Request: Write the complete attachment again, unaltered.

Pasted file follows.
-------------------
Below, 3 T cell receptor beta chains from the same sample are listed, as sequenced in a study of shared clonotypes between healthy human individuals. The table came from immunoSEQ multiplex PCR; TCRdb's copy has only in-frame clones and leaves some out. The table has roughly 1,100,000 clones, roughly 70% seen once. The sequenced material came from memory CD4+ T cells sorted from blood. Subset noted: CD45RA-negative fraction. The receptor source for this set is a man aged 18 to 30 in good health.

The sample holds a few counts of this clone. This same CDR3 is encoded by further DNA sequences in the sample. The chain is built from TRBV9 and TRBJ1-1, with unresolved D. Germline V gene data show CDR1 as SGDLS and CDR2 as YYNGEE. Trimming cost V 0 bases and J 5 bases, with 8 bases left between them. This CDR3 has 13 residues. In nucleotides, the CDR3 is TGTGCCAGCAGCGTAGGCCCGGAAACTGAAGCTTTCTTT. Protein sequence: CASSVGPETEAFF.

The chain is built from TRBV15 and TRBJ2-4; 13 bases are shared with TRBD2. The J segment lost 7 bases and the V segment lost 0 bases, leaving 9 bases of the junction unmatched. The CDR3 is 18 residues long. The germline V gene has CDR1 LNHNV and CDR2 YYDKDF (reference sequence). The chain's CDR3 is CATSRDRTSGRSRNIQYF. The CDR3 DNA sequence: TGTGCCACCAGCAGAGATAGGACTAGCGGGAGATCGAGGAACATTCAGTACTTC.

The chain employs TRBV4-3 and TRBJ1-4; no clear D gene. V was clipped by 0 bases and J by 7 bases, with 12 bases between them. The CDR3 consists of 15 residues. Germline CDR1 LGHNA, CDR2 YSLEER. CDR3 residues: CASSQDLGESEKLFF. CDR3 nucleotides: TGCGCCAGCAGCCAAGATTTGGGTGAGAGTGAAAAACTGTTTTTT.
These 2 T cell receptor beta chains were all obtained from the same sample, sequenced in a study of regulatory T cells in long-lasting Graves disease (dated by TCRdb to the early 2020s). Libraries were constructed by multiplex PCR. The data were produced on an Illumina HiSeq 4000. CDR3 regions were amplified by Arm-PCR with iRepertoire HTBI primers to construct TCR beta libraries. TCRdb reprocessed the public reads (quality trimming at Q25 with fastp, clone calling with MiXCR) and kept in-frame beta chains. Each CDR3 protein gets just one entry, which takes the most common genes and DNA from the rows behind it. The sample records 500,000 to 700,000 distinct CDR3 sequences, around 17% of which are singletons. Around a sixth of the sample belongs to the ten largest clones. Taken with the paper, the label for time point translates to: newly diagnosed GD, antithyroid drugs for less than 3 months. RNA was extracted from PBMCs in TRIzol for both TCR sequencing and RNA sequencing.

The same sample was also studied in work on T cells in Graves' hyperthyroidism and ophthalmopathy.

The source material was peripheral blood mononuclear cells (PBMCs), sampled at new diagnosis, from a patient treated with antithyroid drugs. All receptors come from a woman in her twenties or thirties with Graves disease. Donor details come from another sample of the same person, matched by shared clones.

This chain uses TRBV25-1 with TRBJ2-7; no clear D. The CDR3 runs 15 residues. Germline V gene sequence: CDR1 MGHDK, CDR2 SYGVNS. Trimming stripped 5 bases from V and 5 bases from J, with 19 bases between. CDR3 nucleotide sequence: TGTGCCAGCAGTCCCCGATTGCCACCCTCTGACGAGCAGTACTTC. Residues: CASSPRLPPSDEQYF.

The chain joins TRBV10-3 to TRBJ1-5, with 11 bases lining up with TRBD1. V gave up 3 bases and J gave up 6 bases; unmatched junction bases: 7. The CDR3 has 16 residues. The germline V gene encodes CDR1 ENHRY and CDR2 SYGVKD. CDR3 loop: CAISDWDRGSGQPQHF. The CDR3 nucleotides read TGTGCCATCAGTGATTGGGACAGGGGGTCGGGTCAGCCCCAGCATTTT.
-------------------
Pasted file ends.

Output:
Below, 3 T cell receptor beta chains from the same sample are listed, as sequenced in a study of shared clonotypes between healthy human individuals. The table came from immunoSEQ multiplex PCR; TCRdb's copy has only in-frame clones and leaves some out. The table has roughly 1,100,000 clones, roughly 70% seen once. The sequenced material came from memory CD4+ T cells sorted from blood. Subset noted: CD45RA-negative fraction. The receptor source for this set is a man aged 18 to 30 in good health.

The sample holds a few counts of this clone. This same CDR3 is encoded by further DNA sequences in the sample. The chain is built from TRBV9 and TRBJ1-1, with unresolved D. Germline V gene data show CDR1 as SGDLS and CDR2 as YYNGEE. Trimming cost V 0 bases and J 5 bases, with 8 bases left between them. This CDR3 has 13 residues. In nucleotides, the CDR3 is TGTGCCAGCAGCGTAGGCCCGGAAACTGAAGCTTTCTTT. Protein sequence: CASSVGPETEAFF.

The chain is built from TRBV15 and TRBJ2-4; 13 bases are shared with TRBD2. The J segment lost 7 bases and the V segment lost 0 bases, leaving 9 bases of the junction unmatched. The CDR3 is 18 residues long. The germline V gene has CDR1 LNHNV and CDR2 YYDKDF (reference sequence). The chain's CDR3 is CATSRDRTSGRSRNIQYF. The CDR3 DNA sequence: TGTGCCACCAGCAGAGATAGGACTAGCGGGAGATCGAGGAACATTCAGTACTTC.

The chain employs TRBV4-3 and TRBJ1-4; no clear D gene. V was clipped by 0 bases and J by 7 bases, with 12 bases between them. The CDR3 consists of 15 residues. Germline CDR1 LGHNA, CDR2 YSLEER. CDR3 residues: CASSQDLGESEKLFF. CDR3 nucleotides: TGCGCCAGCAGCCAAGATTTGGGTGAGAGTGAAAAACTGTTTTTT.
These 2 T cell receptor beta chains were all obtained from the same sample, sequenced in a study of regulatory T cells in long-lasting Graves disease (dated by TCRdb to the early 2020s). Libraries were constructed by multiplex PCR. The data were produced on an Illumina HiSeq 4000. CDR3 regions were amplified by Arm-PCR with iRepertoire HTBI primers to construct TCR beta libraries. TCRdb reprocessed the public reads (quality trimming at Q25 with fastp, clone calling with MiXCR) and kept in-frame beta chains. Each CDR3 protein gets just one entry, which takes the most common genes and DNA from the rows behind it. The sample records 500,000 to 700,000 distinct CDR3 sequences, around 17% of which are singletons. Around a sixth of the sample belongs to the ten largest clones. Taken with the paper, the label for time point translates to: newly diagnosed GD, antithyroid drugs for less than 3 months. RNA was extracted from PBMCs in TRIzol for both TCR sequencing and RNA sequencing.

The same sample was also studied in work on T cells in Graves' hyperthyroidism and ophthalmopathy.

The source material was peripheral blood mononuclear cells (PBMCs), sampled at new diagnosis, from a patient treated with antithyroid drugs. All receptors come from a woman in her twenties or thirties with Graves disease. Donor details come from another sample of the same person, matched by shared clones.

This chain uses TRBV25-1 with TRBJ2-7; no clear D. The CDR3 runs 15 residues. Germline V gene sequence: CDR1 MGHDK, CDR2 SYGVNS. Trimming stripped 5 bases from V and 5 bases from J, with 19 bases between. CDR3 nucleotide sequence: TGTGCCAGCAGTCCCCGATTGCCACCCTCTGACGAGCAGTACTTC. Residues: CASSPRLPPSDEQYF.

The chain joins TRBV10-3 to TRBJ1-5, with 11 bases lining up with TRBD1. V gave up 3 bases and J gave up 6 bases; unmatched junction bases: 7. The CDR3 has 16 residues. The germline V gene encodes CDR1 ENHRY and CDR2 SYGVKD. CDR3 loop: CAISDWDRGSGQPQHF. The CDR3 nucleotides read TGTGCCATCAGTGATTGGGACAGGGGGTCGGGTCAGCCCCAGCATTTT.